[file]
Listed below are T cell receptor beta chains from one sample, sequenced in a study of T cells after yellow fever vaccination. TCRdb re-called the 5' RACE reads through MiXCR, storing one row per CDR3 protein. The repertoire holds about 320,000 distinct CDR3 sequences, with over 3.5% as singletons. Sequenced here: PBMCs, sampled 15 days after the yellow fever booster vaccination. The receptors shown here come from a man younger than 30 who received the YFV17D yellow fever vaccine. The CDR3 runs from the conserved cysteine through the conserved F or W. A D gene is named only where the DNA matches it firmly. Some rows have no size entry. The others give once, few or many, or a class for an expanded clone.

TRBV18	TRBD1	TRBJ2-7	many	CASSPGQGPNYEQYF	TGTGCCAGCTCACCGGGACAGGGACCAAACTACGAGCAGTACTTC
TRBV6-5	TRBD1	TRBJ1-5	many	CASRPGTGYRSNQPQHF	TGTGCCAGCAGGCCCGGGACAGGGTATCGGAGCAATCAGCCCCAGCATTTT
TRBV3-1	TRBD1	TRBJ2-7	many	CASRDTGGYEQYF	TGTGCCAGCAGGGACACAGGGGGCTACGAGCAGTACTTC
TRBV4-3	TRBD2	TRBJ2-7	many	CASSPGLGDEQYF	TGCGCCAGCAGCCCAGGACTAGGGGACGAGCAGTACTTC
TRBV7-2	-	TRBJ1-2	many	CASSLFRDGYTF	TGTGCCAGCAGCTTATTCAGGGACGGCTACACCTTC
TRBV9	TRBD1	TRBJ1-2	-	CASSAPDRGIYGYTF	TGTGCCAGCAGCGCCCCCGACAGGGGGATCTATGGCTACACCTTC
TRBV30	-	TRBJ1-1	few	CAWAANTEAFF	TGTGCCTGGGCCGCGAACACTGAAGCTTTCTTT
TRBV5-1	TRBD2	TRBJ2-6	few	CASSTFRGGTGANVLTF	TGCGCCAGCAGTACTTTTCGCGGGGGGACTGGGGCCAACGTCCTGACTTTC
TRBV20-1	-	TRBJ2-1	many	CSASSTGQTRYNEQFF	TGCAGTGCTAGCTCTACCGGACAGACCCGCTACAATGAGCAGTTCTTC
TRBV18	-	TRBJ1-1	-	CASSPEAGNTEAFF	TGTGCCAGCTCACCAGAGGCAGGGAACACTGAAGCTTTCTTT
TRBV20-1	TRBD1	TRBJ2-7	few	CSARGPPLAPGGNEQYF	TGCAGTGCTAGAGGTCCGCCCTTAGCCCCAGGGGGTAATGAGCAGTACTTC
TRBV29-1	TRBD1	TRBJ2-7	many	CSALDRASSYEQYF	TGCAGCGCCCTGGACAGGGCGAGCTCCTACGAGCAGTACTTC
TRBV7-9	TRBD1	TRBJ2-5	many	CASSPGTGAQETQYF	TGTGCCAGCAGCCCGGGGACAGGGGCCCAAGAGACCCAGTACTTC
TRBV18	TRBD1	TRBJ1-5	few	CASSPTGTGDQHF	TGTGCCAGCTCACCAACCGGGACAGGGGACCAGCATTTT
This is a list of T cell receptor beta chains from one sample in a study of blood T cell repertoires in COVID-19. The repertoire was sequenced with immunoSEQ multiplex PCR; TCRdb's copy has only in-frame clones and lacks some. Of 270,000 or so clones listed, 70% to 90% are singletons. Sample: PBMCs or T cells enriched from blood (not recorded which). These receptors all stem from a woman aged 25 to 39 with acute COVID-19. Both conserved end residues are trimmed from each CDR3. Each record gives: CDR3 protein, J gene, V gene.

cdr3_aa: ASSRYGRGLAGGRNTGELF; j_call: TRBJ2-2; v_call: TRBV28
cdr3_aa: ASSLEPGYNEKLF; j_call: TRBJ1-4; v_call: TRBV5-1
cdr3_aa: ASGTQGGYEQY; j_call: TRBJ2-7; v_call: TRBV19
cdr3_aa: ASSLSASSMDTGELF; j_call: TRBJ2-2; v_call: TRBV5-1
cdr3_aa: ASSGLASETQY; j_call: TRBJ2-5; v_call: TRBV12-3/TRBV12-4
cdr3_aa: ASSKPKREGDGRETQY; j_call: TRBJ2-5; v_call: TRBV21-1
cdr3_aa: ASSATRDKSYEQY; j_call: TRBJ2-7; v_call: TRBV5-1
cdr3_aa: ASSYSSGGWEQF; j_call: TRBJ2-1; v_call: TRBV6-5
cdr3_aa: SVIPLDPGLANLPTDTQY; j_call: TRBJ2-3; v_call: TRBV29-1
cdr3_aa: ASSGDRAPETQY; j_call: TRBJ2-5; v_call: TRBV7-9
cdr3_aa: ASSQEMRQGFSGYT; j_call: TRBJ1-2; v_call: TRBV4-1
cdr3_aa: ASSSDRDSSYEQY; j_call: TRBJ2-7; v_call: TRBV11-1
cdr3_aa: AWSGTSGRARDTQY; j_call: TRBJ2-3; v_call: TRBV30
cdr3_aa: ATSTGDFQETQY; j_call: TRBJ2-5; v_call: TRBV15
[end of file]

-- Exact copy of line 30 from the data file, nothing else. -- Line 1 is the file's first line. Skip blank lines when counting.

cdr3_aa: ATSTGDFQETQY; j_call: TRBJ2-5; v_call: TRBV15